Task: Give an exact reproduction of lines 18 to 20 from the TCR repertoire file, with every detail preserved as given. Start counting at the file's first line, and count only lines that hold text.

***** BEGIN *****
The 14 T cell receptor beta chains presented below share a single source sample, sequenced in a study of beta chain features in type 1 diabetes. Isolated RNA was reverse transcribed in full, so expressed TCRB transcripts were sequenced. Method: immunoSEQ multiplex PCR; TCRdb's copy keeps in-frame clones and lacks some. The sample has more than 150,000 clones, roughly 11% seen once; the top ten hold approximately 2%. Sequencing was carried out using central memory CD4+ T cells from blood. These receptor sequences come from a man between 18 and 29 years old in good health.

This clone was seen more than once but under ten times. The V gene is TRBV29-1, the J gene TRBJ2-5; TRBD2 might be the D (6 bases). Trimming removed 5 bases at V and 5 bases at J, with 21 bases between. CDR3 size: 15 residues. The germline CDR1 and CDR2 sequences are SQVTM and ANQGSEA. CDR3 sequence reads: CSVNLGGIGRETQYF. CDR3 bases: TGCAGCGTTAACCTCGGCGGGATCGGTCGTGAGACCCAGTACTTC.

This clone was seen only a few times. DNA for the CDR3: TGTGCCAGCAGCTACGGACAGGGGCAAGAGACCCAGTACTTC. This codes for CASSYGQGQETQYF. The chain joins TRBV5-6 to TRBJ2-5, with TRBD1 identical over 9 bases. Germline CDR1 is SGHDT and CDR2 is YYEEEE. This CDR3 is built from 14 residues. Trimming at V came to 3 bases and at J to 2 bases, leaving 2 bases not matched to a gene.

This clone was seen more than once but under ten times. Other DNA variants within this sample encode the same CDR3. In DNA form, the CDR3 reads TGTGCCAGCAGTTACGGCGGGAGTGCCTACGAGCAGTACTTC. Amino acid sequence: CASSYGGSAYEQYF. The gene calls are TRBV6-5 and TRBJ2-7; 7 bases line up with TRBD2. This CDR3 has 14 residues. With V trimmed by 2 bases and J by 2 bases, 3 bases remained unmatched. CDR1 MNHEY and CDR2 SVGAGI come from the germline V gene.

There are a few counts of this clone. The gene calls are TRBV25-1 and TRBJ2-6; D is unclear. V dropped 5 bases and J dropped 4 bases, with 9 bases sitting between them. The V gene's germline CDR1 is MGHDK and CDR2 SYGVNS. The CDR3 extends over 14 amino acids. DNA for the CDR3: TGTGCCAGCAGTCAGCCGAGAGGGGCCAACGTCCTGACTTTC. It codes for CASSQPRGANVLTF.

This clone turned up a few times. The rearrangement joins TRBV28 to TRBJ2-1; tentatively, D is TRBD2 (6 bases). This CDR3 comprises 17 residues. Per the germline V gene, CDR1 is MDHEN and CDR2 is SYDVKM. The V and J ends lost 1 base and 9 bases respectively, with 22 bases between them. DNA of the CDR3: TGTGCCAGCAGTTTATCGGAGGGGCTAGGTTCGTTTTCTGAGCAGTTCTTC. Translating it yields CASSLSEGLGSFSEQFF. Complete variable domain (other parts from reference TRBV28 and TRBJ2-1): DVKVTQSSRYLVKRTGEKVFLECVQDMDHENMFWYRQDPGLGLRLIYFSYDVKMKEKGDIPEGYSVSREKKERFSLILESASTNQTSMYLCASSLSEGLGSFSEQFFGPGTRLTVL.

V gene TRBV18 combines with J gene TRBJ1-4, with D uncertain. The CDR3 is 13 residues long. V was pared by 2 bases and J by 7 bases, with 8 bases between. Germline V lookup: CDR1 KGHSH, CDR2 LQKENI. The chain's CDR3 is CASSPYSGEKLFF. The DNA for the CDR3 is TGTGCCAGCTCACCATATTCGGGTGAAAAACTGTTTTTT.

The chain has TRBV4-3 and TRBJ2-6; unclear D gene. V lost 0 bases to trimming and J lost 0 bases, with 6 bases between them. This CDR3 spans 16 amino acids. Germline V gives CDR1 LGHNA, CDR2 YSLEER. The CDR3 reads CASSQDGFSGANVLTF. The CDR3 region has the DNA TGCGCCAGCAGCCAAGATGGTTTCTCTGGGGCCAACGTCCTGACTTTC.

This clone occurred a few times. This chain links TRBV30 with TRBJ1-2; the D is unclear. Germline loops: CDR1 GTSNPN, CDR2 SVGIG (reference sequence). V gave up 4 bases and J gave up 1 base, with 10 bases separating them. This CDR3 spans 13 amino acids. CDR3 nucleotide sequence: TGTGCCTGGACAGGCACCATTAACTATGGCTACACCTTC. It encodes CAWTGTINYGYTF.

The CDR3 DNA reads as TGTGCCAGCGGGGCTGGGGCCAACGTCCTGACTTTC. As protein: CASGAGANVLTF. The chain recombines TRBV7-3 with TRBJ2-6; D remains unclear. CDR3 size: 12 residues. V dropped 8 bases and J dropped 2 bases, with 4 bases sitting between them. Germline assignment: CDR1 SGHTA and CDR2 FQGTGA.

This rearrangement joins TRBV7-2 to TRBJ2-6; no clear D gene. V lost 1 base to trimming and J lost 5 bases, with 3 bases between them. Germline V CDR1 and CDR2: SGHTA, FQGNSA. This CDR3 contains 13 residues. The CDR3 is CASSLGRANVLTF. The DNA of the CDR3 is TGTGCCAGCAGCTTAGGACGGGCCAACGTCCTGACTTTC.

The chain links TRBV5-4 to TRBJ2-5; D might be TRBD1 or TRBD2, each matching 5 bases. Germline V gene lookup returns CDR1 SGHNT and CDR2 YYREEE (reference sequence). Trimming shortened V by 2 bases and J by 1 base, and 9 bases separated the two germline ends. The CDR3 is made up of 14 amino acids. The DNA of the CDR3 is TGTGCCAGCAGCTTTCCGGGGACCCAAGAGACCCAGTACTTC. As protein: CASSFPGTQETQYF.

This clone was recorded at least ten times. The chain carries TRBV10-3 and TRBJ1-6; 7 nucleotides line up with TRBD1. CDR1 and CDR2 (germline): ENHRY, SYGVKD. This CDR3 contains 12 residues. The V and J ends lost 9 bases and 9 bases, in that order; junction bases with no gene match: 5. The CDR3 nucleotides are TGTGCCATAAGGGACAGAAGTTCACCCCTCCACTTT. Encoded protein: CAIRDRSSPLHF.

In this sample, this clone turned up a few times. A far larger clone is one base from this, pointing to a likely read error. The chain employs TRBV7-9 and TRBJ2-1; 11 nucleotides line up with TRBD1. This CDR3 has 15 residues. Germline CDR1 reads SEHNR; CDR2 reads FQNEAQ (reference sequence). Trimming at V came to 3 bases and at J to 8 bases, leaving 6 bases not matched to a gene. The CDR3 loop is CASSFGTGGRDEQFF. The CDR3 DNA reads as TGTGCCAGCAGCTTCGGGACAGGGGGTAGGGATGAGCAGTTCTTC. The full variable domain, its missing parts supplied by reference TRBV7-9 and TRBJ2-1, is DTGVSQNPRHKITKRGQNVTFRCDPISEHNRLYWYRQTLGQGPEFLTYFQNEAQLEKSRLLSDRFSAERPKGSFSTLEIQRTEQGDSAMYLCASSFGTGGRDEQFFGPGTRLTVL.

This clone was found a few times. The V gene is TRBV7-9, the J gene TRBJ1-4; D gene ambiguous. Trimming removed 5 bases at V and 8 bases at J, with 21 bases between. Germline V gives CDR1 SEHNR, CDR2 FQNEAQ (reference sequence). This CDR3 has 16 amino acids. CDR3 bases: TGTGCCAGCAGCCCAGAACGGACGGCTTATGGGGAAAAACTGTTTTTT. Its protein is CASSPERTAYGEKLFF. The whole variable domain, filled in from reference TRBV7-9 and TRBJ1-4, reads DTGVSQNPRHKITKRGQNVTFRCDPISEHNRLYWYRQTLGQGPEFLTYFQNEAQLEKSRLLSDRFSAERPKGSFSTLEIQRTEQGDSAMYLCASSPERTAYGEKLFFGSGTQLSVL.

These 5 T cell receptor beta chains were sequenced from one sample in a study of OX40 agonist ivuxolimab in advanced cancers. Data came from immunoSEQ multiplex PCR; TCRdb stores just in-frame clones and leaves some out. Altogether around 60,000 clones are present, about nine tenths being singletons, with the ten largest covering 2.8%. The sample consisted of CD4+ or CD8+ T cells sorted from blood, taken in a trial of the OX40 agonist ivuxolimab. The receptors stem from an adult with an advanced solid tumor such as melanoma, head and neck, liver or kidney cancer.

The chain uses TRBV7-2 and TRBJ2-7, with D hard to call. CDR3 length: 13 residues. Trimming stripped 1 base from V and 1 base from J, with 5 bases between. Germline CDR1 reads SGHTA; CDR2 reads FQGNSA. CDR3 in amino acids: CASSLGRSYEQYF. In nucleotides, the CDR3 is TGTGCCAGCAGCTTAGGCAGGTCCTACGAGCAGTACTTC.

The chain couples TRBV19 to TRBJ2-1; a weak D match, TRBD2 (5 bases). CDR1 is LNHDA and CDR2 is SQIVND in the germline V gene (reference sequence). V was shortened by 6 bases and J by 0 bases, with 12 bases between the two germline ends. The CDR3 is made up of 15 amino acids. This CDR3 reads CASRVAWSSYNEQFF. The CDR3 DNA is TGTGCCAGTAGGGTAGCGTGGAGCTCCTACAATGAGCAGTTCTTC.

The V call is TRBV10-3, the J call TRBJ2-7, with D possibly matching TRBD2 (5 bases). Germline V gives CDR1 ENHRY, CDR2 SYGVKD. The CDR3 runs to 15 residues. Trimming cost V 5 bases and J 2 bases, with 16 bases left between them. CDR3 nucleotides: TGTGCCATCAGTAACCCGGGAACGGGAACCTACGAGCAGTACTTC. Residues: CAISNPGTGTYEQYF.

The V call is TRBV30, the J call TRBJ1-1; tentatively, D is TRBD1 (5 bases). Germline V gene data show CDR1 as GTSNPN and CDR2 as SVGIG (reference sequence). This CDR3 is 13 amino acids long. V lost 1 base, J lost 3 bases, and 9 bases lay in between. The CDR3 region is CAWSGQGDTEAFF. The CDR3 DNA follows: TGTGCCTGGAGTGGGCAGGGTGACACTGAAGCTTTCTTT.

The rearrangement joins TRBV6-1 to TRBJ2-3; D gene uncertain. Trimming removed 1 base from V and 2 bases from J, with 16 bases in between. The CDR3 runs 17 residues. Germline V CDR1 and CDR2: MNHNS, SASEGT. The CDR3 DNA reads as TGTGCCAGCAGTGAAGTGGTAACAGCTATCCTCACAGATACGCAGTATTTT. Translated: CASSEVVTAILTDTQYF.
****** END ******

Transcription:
The chain couples TRBV19 to TRBJ2-1; a weak D match, TRBD2 (5 bases). CDR1 is LNHDA and CDR2 is SQIVND in the germline V gene (reference sequence). V was shortened by 6 bases and J by 0 bases, with 12 bases between the two germline ends. The CDR3 is made up of 15 amino acids. This CDR3 reads CASRVAWSSYNEQFF. The CDR3 DNA is TGTGCCAGTAGGGTAGCGTGGAGCTCCTACAATGAGCAGTTCTTC.

The V call is TRBV10-3, the J call TRBJ2-7, with D possibly matching TRBD2 (5 bases). Germline V gives CDR1 ENHRY, CDR2 SYGVKD. The CDR3 runs to 15 residues. Trimming cost V 5 bases and J 2 bases, with 16 bases left between them. CDR3 nucleotides: TGTGCCATCAGTAACCCGGGAACGGGAACCTACGAGCAGTACTTC. Residues: CAISNPGTGTYEQYF.

The V call is TRBV30, the J call TRBJ1-1; tentatively, D is TRBD1 (5 bases). Germline V gene data show CDR1 as GTSNPN and CDR2 as SVGIG (reference sequence). This CDR3 is 13 amino acids long. V lost 1 base, J lost 3 bases, and 9 bases lay in between. The CDR3 region is CAWSGQGDTEAFF. The CDR3 DNA follows: TGTGCCTGGAGTGGGCAGGGTGACACTGAAGCTTTCTTT.